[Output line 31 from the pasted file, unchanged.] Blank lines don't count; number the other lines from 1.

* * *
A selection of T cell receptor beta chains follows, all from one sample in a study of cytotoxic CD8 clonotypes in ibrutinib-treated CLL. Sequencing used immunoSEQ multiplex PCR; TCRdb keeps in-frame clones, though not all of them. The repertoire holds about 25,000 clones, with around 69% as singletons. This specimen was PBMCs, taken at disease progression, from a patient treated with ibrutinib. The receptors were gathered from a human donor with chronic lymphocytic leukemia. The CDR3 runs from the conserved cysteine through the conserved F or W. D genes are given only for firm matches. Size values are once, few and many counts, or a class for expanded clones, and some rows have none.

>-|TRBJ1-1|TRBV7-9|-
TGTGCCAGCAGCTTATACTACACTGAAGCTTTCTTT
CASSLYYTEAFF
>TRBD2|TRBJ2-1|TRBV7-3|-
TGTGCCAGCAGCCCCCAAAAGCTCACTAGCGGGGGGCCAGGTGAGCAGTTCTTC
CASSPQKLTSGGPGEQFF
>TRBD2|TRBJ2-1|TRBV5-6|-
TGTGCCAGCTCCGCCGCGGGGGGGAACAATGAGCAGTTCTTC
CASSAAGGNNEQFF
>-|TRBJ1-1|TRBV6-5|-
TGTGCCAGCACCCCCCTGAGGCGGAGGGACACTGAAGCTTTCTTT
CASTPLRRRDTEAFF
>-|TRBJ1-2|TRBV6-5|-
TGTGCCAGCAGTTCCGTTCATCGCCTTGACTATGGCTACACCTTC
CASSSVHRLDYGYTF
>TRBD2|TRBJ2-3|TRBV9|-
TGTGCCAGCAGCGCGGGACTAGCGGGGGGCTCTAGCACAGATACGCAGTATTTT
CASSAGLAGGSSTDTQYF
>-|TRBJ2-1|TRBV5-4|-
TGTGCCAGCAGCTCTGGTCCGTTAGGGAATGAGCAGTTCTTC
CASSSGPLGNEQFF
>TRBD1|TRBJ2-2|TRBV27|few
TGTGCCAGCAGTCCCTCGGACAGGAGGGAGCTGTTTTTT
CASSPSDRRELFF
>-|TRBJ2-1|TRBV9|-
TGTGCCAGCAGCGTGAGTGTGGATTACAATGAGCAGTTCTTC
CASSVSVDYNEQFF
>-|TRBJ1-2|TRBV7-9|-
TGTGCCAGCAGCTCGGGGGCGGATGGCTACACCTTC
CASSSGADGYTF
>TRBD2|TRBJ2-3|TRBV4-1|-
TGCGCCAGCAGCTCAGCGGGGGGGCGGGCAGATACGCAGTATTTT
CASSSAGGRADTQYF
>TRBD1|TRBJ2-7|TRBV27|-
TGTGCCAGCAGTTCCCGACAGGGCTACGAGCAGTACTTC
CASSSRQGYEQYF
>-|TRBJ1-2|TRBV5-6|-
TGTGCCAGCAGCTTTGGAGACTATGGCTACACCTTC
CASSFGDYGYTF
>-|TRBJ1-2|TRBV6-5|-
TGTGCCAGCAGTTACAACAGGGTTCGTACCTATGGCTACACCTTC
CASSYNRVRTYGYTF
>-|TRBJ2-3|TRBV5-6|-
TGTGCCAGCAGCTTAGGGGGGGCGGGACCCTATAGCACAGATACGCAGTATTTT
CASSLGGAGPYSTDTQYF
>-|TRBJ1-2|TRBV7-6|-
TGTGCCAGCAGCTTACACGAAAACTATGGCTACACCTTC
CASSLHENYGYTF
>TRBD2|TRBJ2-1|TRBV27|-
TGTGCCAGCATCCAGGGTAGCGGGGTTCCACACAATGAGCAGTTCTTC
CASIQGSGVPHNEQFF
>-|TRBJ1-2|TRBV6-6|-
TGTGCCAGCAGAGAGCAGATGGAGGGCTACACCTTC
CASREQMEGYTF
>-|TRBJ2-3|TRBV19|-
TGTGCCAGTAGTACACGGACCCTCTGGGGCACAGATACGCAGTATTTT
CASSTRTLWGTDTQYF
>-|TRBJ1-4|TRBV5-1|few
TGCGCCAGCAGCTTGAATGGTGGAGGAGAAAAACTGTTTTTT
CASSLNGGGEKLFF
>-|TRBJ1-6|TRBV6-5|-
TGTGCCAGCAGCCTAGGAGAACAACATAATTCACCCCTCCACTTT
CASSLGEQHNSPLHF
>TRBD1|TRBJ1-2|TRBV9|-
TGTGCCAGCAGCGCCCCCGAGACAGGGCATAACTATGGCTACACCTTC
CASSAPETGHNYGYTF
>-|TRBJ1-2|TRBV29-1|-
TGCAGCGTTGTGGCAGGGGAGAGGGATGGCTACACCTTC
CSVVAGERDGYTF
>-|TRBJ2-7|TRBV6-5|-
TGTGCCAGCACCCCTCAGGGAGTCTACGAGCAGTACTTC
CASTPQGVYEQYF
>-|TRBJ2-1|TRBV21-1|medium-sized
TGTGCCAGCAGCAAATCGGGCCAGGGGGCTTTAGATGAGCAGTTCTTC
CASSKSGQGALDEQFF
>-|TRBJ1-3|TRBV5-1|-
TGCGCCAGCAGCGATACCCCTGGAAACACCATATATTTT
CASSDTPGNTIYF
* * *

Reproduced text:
CASSSGADGYTF